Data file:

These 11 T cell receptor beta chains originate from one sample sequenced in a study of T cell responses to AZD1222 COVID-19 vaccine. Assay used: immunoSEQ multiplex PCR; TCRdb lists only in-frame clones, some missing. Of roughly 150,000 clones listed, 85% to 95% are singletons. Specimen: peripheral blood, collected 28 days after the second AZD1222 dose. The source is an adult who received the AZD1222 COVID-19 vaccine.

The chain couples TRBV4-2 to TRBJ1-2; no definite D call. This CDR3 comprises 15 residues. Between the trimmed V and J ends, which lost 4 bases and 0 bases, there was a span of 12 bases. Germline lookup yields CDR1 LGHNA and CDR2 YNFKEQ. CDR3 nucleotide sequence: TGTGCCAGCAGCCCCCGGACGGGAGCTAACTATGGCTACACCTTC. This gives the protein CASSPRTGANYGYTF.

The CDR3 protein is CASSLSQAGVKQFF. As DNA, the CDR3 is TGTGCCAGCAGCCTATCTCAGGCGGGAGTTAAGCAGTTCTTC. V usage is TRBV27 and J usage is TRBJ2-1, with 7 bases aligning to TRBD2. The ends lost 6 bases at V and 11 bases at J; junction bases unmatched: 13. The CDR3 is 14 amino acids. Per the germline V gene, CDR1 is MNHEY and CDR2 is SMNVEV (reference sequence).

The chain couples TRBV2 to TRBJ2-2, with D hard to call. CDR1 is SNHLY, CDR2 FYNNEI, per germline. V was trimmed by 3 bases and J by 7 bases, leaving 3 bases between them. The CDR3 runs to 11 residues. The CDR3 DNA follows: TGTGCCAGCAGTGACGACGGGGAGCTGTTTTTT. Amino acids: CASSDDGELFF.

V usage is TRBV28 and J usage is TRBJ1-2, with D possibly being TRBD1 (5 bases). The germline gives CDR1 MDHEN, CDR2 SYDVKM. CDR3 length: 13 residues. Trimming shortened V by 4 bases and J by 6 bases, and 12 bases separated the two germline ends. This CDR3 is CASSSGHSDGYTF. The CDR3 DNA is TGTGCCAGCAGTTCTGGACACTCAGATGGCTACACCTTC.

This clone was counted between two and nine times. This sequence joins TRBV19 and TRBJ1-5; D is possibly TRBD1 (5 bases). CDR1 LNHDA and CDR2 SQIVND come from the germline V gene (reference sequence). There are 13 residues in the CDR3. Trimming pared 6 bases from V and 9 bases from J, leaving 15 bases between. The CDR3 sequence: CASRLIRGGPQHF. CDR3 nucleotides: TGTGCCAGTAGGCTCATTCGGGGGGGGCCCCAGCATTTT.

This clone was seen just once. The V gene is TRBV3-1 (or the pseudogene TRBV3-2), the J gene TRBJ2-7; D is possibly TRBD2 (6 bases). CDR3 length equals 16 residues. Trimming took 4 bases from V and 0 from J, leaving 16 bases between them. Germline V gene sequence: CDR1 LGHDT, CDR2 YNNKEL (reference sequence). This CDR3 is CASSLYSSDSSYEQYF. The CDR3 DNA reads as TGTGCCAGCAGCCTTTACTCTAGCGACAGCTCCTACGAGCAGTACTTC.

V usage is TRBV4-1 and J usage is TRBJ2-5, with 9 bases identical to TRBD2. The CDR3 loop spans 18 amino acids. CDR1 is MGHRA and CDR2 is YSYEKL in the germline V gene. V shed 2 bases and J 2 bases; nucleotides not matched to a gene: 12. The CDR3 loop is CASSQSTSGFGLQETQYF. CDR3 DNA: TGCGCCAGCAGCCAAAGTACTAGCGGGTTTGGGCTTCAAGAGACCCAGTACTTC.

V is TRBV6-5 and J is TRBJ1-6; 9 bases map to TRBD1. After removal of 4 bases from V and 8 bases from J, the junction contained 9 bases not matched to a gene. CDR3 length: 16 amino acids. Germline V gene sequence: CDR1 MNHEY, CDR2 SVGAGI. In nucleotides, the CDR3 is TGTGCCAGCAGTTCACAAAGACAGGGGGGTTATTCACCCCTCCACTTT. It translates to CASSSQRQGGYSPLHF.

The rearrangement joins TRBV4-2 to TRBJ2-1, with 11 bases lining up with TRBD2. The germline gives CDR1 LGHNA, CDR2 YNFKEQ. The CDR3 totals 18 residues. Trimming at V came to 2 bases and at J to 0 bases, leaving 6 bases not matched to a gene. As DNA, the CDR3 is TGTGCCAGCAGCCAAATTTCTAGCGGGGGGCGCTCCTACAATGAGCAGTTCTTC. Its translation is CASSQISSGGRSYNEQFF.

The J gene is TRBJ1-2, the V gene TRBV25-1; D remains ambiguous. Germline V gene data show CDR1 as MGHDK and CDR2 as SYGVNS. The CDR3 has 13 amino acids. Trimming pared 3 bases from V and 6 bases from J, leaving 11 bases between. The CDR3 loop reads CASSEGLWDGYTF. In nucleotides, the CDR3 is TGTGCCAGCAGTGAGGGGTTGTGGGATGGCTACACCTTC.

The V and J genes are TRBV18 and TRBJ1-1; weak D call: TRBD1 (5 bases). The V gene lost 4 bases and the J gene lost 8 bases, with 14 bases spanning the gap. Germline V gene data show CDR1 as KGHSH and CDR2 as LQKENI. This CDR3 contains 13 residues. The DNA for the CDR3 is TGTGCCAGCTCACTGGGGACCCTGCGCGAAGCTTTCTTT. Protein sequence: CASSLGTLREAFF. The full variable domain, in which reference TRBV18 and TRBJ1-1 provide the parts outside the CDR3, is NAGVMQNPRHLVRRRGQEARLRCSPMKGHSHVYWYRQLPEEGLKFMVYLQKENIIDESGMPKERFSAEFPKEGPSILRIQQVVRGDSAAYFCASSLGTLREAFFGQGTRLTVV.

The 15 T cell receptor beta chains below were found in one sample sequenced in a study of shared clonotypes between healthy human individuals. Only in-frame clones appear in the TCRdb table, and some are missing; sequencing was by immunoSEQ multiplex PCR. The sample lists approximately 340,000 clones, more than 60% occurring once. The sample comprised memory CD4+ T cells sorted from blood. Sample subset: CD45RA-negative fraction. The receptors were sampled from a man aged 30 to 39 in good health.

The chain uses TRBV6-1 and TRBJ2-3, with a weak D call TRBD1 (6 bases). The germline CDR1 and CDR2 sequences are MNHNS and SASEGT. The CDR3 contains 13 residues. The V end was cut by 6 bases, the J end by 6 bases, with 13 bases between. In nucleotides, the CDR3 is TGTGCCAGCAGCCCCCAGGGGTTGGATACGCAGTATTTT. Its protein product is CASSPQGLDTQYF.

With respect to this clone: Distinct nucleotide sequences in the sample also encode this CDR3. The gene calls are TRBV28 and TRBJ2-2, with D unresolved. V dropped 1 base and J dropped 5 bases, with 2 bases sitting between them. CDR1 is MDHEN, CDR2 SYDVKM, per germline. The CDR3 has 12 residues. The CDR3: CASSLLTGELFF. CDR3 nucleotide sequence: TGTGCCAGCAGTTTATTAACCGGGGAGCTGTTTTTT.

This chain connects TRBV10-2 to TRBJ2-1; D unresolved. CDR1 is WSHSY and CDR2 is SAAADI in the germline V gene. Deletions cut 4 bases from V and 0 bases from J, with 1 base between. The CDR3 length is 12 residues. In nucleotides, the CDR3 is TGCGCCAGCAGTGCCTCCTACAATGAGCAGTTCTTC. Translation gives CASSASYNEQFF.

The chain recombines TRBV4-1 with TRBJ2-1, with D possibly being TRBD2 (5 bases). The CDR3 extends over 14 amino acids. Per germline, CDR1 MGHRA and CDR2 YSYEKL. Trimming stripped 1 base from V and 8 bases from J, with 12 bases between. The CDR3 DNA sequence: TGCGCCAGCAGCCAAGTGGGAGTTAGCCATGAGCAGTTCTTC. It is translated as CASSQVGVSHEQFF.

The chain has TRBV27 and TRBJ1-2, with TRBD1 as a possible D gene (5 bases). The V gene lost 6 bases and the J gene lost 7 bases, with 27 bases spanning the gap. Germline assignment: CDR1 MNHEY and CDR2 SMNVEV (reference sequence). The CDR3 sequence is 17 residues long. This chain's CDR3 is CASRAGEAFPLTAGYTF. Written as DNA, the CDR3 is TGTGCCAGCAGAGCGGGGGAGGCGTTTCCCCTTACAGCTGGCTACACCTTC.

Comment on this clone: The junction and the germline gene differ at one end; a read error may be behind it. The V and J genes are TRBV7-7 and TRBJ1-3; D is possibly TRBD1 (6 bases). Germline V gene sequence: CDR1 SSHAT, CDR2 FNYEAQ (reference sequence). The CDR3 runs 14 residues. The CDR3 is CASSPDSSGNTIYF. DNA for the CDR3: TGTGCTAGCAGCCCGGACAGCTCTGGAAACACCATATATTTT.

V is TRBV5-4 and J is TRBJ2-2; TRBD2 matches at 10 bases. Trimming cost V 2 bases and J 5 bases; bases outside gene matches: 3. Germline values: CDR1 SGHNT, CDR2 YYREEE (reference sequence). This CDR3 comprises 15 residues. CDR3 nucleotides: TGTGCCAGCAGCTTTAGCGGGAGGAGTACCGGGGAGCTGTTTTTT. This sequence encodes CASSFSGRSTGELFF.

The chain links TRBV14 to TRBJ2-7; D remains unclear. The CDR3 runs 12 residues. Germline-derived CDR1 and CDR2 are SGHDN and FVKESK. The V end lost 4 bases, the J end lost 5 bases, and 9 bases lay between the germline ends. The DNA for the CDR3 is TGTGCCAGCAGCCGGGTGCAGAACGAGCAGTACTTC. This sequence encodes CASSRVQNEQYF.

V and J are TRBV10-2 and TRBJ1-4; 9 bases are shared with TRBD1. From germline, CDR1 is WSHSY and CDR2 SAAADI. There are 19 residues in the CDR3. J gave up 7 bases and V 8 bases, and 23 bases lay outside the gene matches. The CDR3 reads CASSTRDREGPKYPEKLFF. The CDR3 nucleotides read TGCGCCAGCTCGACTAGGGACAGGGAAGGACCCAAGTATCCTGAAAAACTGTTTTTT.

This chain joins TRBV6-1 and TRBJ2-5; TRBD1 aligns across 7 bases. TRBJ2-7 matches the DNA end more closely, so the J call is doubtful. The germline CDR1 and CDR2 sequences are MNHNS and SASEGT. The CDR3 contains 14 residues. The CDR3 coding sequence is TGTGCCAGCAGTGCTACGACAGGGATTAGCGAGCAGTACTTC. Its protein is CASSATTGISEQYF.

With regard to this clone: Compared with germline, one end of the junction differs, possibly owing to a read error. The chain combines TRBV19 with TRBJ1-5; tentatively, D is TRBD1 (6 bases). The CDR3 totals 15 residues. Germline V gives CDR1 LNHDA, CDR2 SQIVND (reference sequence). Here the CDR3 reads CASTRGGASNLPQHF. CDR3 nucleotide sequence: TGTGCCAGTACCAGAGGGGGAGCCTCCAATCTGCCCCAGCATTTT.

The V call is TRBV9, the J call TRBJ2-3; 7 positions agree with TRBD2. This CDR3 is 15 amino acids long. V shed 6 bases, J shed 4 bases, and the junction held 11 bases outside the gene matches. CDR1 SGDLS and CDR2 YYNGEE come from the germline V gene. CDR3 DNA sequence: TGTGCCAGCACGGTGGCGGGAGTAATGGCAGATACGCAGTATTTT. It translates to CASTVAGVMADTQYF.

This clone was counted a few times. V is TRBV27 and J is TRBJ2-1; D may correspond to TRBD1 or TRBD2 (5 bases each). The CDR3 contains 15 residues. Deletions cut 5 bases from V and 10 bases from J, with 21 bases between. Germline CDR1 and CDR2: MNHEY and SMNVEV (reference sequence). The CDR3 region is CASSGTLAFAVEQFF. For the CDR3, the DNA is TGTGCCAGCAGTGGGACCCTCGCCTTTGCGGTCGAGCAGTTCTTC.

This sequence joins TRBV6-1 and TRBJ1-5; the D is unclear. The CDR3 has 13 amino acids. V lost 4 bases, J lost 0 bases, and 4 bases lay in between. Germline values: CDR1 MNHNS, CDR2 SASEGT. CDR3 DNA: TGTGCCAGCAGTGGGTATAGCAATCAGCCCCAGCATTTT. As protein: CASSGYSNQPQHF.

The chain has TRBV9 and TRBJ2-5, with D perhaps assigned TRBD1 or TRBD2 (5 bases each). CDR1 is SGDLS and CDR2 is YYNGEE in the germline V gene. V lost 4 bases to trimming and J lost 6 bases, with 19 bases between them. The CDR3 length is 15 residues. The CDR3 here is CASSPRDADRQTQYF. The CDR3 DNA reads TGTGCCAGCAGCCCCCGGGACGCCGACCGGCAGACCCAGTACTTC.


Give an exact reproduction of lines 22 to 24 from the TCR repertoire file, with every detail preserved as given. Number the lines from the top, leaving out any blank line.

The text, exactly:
V and J are TRBV10-2 and TRBJ1-4; 9 bases are shared with TRBD1. From germline, CDR1 is WSHSY and CDR2 SAAADI. There are 19 residues in the CDR3. J gave up 7 bases and V 8 bases, and 23 bases lay outside the gene matches. The CDR3 reads CASSTRDREGPKYPEKLFF. The CDR3 nucleotides read TGCGCCAGCTCGACTAGGGACAGGGAAGGACCCAAGTATCCTGAAAAACTGTTTTTT.

This chain joins TRBV6-1 and TRBJ2-5; TRBD1 aligns across 7 bases. TRBJ2-7 matches the DNA end more closely, so the J call is doubtful. The germline CDR1 and CDR2 sequences are MNHNS and SASEGT. The CDR3 contains 14 residues. The CDR3 coding sequence is TGTGCCAGCAGTGCTACGACAGGGATTAGCGAGCAGTACTTC. Its protein is CASSATTGISEQYF.

With regard to this clone: Compared with germline, one end of the junction differs, possibly owing to a read error. The chain combines TRBV19 with TRBJ1-5; tentatively, D is TRBD1 (6 bases). The CDR3 totals 15 residues. Germline V gives CDR1 LNHDA, CDR2 SQIVND (reference sequence). Here the CDR3 reads CASTRGGASNLPQHF. CDR3 nucleotide sequence: TGTGCCAGTACCAGAGGGGGAGCCTCCAATCTGCCCCAGCATTTT.